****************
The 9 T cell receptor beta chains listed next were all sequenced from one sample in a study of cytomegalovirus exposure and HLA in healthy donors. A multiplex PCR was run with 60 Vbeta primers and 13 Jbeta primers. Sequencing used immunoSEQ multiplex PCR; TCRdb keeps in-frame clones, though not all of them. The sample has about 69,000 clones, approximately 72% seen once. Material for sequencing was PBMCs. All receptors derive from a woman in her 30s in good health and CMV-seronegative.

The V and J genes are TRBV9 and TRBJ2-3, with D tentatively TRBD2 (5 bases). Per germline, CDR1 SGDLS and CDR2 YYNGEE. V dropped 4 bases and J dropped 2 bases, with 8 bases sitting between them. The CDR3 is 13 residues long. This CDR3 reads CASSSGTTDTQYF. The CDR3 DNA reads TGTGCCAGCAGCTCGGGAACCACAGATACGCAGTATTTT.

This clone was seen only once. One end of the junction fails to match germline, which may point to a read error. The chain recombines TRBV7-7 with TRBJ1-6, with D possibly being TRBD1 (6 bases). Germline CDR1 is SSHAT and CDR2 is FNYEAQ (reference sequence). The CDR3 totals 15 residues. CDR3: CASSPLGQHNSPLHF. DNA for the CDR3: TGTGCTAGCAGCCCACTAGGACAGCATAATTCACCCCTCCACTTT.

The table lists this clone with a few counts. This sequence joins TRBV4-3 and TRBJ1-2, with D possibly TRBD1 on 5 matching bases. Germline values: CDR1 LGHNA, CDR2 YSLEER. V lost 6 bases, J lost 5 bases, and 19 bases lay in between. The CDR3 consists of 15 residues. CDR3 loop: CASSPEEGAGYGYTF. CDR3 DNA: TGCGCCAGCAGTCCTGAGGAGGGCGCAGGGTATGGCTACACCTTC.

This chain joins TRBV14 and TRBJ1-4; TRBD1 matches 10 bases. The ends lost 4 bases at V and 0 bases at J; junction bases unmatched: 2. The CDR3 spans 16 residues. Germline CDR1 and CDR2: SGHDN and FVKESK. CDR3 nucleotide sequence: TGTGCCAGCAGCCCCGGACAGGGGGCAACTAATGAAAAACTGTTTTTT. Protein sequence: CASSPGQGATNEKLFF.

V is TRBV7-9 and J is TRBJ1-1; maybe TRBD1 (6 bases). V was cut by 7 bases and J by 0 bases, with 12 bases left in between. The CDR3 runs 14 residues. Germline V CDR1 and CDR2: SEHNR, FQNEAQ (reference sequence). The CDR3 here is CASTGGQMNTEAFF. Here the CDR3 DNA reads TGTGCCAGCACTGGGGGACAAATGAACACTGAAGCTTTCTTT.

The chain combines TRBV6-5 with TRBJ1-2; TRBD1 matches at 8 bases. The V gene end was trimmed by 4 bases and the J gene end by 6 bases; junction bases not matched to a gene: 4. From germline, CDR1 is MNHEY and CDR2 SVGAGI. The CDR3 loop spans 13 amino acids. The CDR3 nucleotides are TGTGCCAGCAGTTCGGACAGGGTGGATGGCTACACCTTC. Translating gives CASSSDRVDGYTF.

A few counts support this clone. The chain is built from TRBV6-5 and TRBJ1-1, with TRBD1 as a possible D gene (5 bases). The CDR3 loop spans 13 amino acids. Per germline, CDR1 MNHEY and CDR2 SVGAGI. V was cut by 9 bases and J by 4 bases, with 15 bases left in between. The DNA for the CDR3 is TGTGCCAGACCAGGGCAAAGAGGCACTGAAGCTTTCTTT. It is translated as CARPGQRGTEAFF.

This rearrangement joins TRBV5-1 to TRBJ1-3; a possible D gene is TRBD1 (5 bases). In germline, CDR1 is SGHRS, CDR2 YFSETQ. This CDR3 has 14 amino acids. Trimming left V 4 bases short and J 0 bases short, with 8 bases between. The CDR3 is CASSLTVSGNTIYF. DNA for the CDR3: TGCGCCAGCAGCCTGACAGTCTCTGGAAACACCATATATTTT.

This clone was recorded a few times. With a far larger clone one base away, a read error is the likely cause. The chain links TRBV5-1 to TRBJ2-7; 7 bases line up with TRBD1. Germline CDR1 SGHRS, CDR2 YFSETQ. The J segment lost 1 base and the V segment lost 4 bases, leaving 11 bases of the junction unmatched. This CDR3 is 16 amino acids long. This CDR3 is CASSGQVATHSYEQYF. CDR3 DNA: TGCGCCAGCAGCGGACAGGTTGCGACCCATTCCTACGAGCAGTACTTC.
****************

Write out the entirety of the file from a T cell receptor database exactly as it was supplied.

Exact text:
The 9 T cell receptor beta chains listed next were all sequenced from one sample in a study of cytomegalovirus exposure and HLA in healthy donors. A multiplex PCR was run with 60 Vbeta primers and 13 Jbeta primers. Sequencing used immunoSEQ multiplex PCR; TCRdb keeps in-frame clones, though not all of them. The sample has about 69,000 clones, approximately 72% seen once. Material for sequencing was PBMCs. All receptors derive from a woman in her 30s in good health and CMV-seronegative.

The V and J genes are TRBV9 and TRBJ2-3, with D tentatively TRBD2 (5 bases). Per germline, CDR1 SGDLS and CDR2 YYNGEE. V dropped 4 bases and J dropped 2 bases, with 8 bases sitting between them. The CDR3 is 13 residues long. This CDR3 reads CASSSGTTDTQYF. The CDR3 DNA reads TGTGCCAGCAGCTCGGGAACCACAGATACGCAGTATTTT.

This clone was seen only once. One end of the junction fails to match germline, which may point to a read error. The chain recombines TRBV7-7 with TRBJ1-6, with D possibly being TRBD1 (6 bases). Germline CDR1 is SSHAT and CDR2 is FNYEAQ (reference sequence). The CDR3 totals 15 residues. CDR3: CASSPLGQHNSPLHF. DNA for the CDR3: TGTGCTAGCAGCCCACTAGGACAGCATAATTCACCCCTCCACTTT.

The table lists this clone with a few counts. This sequence joins TRBV4-3 and TRBJ1-2, with D possibly TRBD1 on 5 matching bases. Germline values: CDR1 LGHNA, CDR2 YSLEER. V lost 6 bases, J lost 5 bases, and 19 bases lay in between. The CDR3 consists of 15 residues. CDR3 loop: CASSPEEGAGYGYTF. CDR3 DNA: TGCGCCAGCAGTCCTGAGGAGGGCGCAGGGTATGGCTACACCTTC.

This chain joins TRBV14 and TRBJ1-4; TRBD1 matches 10 bases. The ends lost 4 bases at V and 0 bases at J; junction bases unmatched: 2. The CDR3 spans 16 residues. Germline CDR1 and CDR2: SGHDN and FVKESK. CDR3 nucleotide sequence: TGTGCCAGCAGCCCCGGACAGGGGGCAACTAATGAAAAACTGTTTTTT. Protein sequence: CASSPGQGATNEKLFF.

V is TRBV7-9 and J is TRBJ1-1; maybe TRBD1 (6 bases). V was cut by 7 bases and J by 0 bases, with 12 bases left in between. The CDR3 runs 14 residues. Germline V CDR1 and CDR2: SEHNR, FQNEAQ (reference sequence). The CDR3 here is CASTGGQMNTEAFF. Here the CDR3 DNA reads TGTGCCAGCACTGGGGGACAAATGAACACTGAAGCTTTCTTT.

The chain combines TRBV6-5 with TRBJ1-2; TRBD1 matches at 8 bases. The V gene end was trimmed by 4 bases and the J gene end by 6 bases; junction bases not matched to a gene: 4. From germline, CDR1 is MNHEY and CDR2 SVGAGI. The CDR3 loop spans 13 amino acids. The CDR3 nucleotides are TGTGCCAGCAGTTCGGACAGGGTGGATGGCTACACCTTC. Translating gives CASSSDRVDGYTF.

A few counts support this clone. The chain is built from TRBV6-5 and TRBJ1-1, with TRBD1 as a possible D gene (5 bases). The CDR3 loop spans 13 amino acids. Per germline, CDR1 MNHEY and CDR2 SVGAGI. V was cut by 9 bases and J by 4 bases, with 15 bases left in between. The DNA for the CDR3 is TGTGCCAGACCAGGGCAAAGAGGCACTGAAGCTTTCTTT. It is translated as CARPGQRGTEAFF.

This rearrangement joins TRBV5-1 to TRBJ1-3; a possible D gene is TRBD1 (5 bases). In germline, CDR1 is SGHRS, CDR2 YFSETQ. This CDR3 has 14 amino acids. Trimming left V 4 bases short and J 0 bases short, with 8 bases between. The CDR3 is CASSLTVSGNTIYF. DNA for the CDR3: TGCGCCAGCAGCCTGACAGTCTCTGGAAACACCATATATTTT.

This clone was recorded a few times. With a far larger clone one base away, a read error is the likely cause. The chain links TRBV5-1 to TRBJ2-7; 7 bases line up with TRBD1. Germline CDR1 SGHRS, CDR2 YFSETQ. The J segment lost 1 base and the V segment lost 4 bases, leaving 11 bases of the junction unmatched. This CDR3 is 16 amino acids long. This CDR3 is CASSGQVATHSYEQYF. CDR3 DNA: TGCGCCAGCAGCGGACAGGTTGCGACCCATTCCTACGAGCAGTACTTC.